The tool Brett Farmiloe refers to here is Crazy Egg, an application that makes use of scroll maps and visual heat maps that will help website owners understand what visitors do when they access their sites. The tool can tell them what areas their visitors browsed and clicked through, as well as the things they do when accessing the sites pages.
These maps can tell the website owners which particular areas are most attractive to website visitors, or if a particular area turns off visitors instead, making them leave. Other tools that offer the same heat maps, as well as other features like session videos, include Clicktale and SessionCam.
5. It’s All About Social
“We’re very intentional about making it easy for visitors to connect with us on various social platforms. We include links to our social networks on every page, not just for the heck of it, but because social networks are where visitors can interact and get an even better feel for who we are as a company and a brand.”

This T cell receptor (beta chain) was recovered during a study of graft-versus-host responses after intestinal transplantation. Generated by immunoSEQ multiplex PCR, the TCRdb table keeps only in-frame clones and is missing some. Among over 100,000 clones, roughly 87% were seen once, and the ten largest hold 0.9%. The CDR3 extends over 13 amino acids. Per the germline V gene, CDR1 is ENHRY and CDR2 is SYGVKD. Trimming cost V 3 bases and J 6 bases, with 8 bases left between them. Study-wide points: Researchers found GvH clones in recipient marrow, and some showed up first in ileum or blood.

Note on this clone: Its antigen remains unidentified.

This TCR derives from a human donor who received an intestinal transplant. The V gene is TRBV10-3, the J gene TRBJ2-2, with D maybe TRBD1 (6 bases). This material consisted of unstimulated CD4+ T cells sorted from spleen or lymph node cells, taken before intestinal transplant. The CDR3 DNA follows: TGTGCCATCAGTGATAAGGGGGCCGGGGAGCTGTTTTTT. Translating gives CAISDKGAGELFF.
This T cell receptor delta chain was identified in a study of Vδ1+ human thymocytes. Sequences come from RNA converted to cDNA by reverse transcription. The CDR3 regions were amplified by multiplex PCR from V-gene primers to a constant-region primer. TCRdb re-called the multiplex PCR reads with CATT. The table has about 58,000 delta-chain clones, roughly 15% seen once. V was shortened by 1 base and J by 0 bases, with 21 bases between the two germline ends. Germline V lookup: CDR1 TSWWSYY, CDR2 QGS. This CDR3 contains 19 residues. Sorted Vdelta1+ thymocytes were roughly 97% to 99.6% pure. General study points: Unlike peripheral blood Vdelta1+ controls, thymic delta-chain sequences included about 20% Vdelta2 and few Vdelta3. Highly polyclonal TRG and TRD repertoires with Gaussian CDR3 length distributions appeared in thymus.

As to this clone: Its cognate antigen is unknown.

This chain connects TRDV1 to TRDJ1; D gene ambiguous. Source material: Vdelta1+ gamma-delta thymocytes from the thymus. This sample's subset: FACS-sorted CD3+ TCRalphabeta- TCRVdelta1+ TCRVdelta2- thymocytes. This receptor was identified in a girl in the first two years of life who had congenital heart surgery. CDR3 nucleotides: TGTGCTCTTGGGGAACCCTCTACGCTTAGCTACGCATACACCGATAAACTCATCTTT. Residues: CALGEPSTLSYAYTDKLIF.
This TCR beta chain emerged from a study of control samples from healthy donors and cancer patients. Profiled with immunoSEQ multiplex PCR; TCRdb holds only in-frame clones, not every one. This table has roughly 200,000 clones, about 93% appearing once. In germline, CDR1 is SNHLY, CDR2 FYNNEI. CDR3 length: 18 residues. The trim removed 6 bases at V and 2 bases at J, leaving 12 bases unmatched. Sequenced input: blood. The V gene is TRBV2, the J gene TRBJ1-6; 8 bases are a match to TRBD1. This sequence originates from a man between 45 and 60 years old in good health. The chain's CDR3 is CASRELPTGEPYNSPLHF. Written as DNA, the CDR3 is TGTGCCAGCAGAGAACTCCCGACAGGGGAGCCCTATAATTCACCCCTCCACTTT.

User experience is an extension of the relationship and interaction between the business and the customer, between the website and the user. It is this human touch that makes the user experience much more meaningful, more human. This is where social media comes in.
According to journalist Anna Lawlor, social media is about people and should be at the middle of building up a business’ relationship equity. The technologies presented by social media should a complementary tool that adds value for your visitors. Anna Lawlor however, also says that social media should not be used as a mere broadcast tool but rather an engagement tool.